Arnold Bennett, fully Enoch Thomas Arnold Bennett

Arnold
Bennett, fully Enoch Thomas Arnold Bennett
1867
1931

English Novelist, Playwright, Critic and Essayist

Author Quotes

Falsehood often lurks upon the tongue of him, who, by self-praise, seeks to enhance his value in the eyes of others.

Always behave as if nothing had happened, no matter what has happened.

Far from the madding crowd is a mistake on a honeymoon.... Solitude! Wherever you are, if you're on a honeymoon, you'll get quite as much solitude as is good for you every twenty-four hours. Constant change and distraction -- that's what wants arranging for. Solitude will arrange itself.

And since nothing whatever happens to us outside our own brain; since nothing hurts us or gives us pleasure except within the brain, the supreme importance of being able to control what goes on in that mysterious brain is patent.

For remark! No one can take it from you. It is unstealable. And no one receives either more or less than you receive. Talk about an ideal democracy! In the realm of time there is no aristocracy of wealth, and no aristocracy of intellect. Genius is never rewarded by even an extra hour a day. And there is no punishment. Waste your infinitely precious commodity as much as you will, and the supply will never be withheld from you. No mysterious power will say:?This man is a fool, if not a knave. He does not deserve time; he shall

And the occasional deliberate breaking of one's programme will not help to mend matters. The evil springs not from persisting without elasticity in what one has attempted, but from originally attempting too much, from filling one's programme till it runs over. The only cure is to reconstitute the programme, and to attempt less.

France is the land where dalliance is so passionately understood.

Ardor in well-doing is a misleading and a treacherous thing. It cries out loudly for employment; you can't satisfy it at first; it wants more and more; it is eager to move mountains and divert the course of rivers. It isn't content till it perspires. And then, too often, when it feels the perspiration on its brow, it wearies all of a sudden and dies, without even putting itself to the trouble of saying, I've had enough of this.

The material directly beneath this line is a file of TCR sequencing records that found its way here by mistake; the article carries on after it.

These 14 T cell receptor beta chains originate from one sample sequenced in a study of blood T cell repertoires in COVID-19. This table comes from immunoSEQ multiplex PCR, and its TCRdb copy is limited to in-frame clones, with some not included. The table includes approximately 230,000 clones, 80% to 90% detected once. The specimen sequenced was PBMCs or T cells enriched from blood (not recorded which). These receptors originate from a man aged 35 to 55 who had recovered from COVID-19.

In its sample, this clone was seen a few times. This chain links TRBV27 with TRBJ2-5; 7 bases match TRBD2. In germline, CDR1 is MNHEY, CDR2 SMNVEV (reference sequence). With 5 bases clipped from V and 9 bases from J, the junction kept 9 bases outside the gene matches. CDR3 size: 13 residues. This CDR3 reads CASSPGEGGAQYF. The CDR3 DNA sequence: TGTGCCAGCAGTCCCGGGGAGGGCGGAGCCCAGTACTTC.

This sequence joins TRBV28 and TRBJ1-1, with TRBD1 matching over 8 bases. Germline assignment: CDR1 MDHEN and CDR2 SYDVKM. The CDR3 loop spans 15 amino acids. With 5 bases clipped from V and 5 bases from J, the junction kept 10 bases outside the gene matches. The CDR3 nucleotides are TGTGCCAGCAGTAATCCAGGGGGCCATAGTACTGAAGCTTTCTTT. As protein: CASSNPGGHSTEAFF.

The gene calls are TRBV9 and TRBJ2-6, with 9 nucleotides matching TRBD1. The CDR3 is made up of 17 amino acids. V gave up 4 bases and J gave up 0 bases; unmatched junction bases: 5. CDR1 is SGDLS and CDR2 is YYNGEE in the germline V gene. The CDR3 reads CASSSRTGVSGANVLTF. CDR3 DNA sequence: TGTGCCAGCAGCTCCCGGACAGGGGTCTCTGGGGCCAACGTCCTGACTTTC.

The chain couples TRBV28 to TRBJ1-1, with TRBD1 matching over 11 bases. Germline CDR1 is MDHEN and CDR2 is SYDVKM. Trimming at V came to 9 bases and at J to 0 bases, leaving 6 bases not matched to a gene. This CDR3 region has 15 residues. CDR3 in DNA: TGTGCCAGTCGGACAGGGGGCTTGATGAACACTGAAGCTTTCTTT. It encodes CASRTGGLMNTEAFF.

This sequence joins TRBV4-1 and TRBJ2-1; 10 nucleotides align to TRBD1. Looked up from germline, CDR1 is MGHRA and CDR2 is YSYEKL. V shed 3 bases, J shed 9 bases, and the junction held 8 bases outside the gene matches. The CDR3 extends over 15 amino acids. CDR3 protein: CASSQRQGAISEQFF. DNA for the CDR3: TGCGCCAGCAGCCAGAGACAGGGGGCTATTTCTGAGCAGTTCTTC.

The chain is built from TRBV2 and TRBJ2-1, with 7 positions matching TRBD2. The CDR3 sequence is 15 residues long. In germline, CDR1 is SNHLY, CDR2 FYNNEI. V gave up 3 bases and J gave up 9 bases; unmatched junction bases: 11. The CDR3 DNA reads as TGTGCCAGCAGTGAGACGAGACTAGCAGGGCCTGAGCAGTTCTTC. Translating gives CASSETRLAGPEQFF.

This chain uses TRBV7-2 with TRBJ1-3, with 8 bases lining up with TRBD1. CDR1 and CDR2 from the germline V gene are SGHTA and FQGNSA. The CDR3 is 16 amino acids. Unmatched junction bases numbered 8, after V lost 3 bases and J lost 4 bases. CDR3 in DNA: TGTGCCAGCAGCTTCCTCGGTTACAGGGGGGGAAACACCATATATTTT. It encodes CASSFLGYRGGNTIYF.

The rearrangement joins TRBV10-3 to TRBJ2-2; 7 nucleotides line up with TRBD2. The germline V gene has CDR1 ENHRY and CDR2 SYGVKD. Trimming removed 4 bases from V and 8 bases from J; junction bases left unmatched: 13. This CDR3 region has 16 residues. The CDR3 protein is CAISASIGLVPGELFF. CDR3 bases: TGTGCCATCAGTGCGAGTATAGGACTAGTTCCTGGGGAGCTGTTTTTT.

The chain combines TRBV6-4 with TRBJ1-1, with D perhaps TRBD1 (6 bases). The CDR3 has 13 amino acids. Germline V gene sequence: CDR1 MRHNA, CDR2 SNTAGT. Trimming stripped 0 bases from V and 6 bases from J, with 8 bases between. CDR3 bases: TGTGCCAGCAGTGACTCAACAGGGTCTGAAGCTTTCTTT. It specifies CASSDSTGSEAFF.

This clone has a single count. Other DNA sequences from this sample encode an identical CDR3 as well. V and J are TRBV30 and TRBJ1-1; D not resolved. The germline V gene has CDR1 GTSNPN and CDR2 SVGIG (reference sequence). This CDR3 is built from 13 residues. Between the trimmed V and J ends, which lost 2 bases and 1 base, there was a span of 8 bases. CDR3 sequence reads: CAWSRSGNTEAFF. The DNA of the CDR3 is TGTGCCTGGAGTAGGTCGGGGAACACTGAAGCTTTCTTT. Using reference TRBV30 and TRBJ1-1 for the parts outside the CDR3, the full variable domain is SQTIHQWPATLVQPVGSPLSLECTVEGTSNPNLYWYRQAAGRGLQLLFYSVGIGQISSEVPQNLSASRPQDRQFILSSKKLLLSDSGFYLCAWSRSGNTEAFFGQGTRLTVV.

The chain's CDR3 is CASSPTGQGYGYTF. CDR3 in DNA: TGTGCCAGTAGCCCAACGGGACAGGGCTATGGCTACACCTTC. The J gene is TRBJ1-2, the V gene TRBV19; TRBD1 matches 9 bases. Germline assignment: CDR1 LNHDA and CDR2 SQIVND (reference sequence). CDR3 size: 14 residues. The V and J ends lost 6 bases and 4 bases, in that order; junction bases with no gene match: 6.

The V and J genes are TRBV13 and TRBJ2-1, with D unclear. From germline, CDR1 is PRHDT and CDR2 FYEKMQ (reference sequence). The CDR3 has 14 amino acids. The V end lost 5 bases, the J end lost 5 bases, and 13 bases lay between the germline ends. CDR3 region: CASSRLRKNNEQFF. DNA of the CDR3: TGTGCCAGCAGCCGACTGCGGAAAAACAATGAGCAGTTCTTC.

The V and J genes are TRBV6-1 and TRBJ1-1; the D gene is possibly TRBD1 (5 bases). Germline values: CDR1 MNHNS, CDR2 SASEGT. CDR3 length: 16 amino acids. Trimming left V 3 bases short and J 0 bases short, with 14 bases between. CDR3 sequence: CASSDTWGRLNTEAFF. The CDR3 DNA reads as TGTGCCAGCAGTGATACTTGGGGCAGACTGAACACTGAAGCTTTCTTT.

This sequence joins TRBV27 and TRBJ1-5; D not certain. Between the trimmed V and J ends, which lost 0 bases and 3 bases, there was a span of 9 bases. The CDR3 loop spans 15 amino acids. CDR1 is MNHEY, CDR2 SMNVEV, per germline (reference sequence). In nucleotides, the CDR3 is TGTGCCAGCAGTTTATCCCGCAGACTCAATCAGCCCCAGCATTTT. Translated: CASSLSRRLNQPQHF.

Good clothes, when put to the test, survive a change in fortune, as a Roman arch survives the luxury of departed empire.

At moments we are all artists.

Good taste is better than bad taste, but bad taste is better than no taste.

Because her instinct has told her, or because she has been reliably informed, the faded virgin knows that the supreme joys are not for her; she knows by a process of the intellect; but she can feel her deprivation no more than the young mother can feel the hardship of the virgin's lot.

Great wealth may be to its owner a blessing or a curse. Alas! I fear it is too often the latter. It hardens the heart, blunts the finer susceptibilities, and transforms into a fiend what under more favourable circumstances might have been a human being.

A cause may be inconvenient, but it's magnificent. It's like champagne or high heels, and one must be prepared to suffer for it.

Being a husband is a whole time job. That is why so many husbands fail. They cannot give their entire attention to it.

Habits are the very dickens to change!

The great advantage of being in a rut is that when one is in a rut, one knows exactly where one is.

Any change, even a change for the better, is always accompanied by drawbacks and discomforts.

Having once decided to achieve a certain task, achieve it at all costs of tedium and distaste. The gain in self-confidence of having accomplished a tiresome labor is immense.

No mind, however loving, could bear to see plainly into all the recess of another mind.

The ideas of the average decently informed person are so warped, and of perspective, and ignorant, and entirely perverse and wrong and crude, on nearly every moral subject, that the task of discussing anything with him seriously and fully and to the end is simply appalling.

The parents exist to teach the child, but also they must learn what the child has to teach them; and the child has a very great deal to teach them.

Time is the inexplicable raw material of everything. With it, all is possible, without it, nothing. The supply of time is truly a daily miracle, an affair genuinely astonishing when one examines it.

We never shall have any more time we have, and we have always had, all the time there is.

You have to live on twenty-four hours of daily time. Out of it you have to spin health, pleasure, money, content, respect, and the evolution of your immortal soul. Its right use, its most effective use, is a matter of the highest urgency and of the most thrilling actuality. All depends on that. Your happiness - the elusive prize that you are all clutching for, my friends! - depends on that!

Author Picture
First Name
Arnold
Last Name
Bennett, fully Enoch Thomas Arnold Bennett
Birth Date
1867
Death Date
1931
Bio

English Novelist, Playwright, Critic and Essayist